[Twisted-Python] twisted.positioning -- Interface, or class with method stubs?

Laurens Van Houtven lvh at laurensvh.be
Mon Aug 10 07:46:32 EDT 2009

> Have you read this?
> http://glyph.twistedmatrix.com/2009/02/explaining-why-interfaces-are-great.html

Yep, I have (and just read it again).  I think I get it, sort of, kind
of, but I don't think I'll really understand it until it all comes

>> The thing is, t.p.nmea.NMEAAdapter needs to (at least, I think so)
>> implement all of the methods of t.p.ipositioning.IPositioningProvider,
>> because people will subclass t.p.nmea.NMEAAdapter and override the
>> corresponding (stub) methods.
> I don't think this is the case.  NMEAAdapter implements INMEAReceiver.  It
> should take an IPositioningProvider as an argument somewhere, not implement
> that interface itself.

Ah, that makes much more sense, indeed. I'm guessing that people
should be allowed to connect multiple such providers, instead of just
one? Otherwise I could always implement one that takes multiple such
providers as *its* argument later of course.

> A user implementing a position-aware application should be encouraged as
> strongly as possible to avoid any NMEA-specific junk in their application
> until it comes time to connect the app logic (IPositioningProvider) to the
> actual device spitting out NMEA data.  After all, they're not going to be
> able to easily make use of cell-tower positioning information if their
> application class is hard-coded to subclass NMEAAdapter.

That makes even more sense.

>> In order to get all of the stub methods implemented (otherwise people
>> using the class need to implement *every* method, which is dumb, since a lot
>> of people won't care about things like GPS climb),
> The general sentiment here is right, despite the terminology problem I
> pointed out: somewhere, a user is going to implement an IPositioningProvider
> and it's quite likely that they won't want to implement every method.  So
> let's assume there's going to be a BasePositioningProvider which stubs out
> many of these methods or unifies / simplifies them.
>> I would basically be copying every line of the body of the interface into
>> the t.p.nmea.NMEAAdapter.
> Not quite.  For one thing, your method declaration lines will have a 'self'
> in BasePositioningProvider, and in IPositioningProvider they won't.  (I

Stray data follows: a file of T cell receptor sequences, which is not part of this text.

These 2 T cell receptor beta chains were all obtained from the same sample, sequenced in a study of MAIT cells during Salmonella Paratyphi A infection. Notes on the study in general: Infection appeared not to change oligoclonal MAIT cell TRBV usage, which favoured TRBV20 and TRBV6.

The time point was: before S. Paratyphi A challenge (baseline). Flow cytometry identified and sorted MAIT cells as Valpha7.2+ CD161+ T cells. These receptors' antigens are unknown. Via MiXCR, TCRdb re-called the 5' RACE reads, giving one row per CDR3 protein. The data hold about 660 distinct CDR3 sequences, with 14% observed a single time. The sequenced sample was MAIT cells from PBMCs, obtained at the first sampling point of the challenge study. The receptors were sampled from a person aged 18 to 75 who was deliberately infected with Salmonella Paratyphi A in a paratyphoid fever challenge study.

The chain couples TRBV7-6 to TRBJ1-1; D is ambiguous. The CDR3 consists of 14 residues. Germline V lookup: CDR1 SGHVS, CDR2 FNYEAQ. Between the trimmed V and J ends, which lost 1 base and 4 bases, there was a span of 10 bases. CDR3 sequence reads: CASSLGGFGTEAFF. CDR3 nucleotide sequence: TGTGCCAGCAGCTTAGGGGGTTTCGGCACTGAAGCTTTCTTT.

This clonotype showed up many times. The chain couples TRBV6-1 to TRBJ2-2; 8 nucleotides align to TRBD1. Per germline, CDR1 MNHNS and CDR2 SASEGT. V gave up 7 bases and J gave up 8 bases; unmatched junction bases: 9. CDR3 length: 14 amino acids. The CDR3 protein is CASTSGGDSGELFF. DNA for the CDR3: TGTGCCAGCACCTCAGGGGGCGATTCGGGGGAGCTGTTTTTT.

> notice that this is not currently the case.  You should probably fix that:
> interface method definitions should never include 'self'.)

Fixed in trunk, thanks.

> Also, your methods' docstrings won't need to be as complete as those on the
> interface, since they can just say "implement L{IPositioningProvider.foo}
> to...".

> Finally, I hope most of the methods will actually have a body that has some
> implementation; some default behavior that will be useful  For example,
> remembering the last position / heading / speed / error so that
> 'positionReceived' can conveniently expect the last error received without
> implementing that method itself.  One or two might be completely stubbed
> out, but the interface can't contain any implementation.

The adapter already keeps state. I think this is necessary, because of
the way NMEA fragments information in sentences. I'm not sure how that
implementation would work though -- wouldn't people that care about
position end up overriding that method, hence making the non-stub

>> This sounds like a dumb idea.
> Let's assume the worst case: BasePositioningProvider has absolutely no
> default behavior besides a no-op.  The level of duplication we're talking
> about here is this:
>     def positionReceived(self, latitude, longitude):
>     def positioningErrorReceived(self, positioningError):
>     def headingReceived(self, heading):
>     def headingErrorReceived(self, headingError):
>     def magneticHeadingReceived(self, magneticHeading):
>     def altitudeReceived(self, altitude):
>     def altitudeErrorReceived(self, altitudeError):
>     def speedReceived(self, speed):
>     def speedErrorReceived(self, speedError):
>     def climbReceived(self, climb):
>     def climbErrorReceived(self, climbError):
> In other words, the duplicated code in question will be considerably shorter
> than the body of the message you composed to fret about code duplication,
> and way shorter than my response :-). This doesn't really seem excessive,
> considering that there's no duplication of functionality (the interface only
> specifies behavior, the base class implements it), only duplication of text.

Okay, I'll implement that class, expect it in trunk soon :-)

thanks for your response

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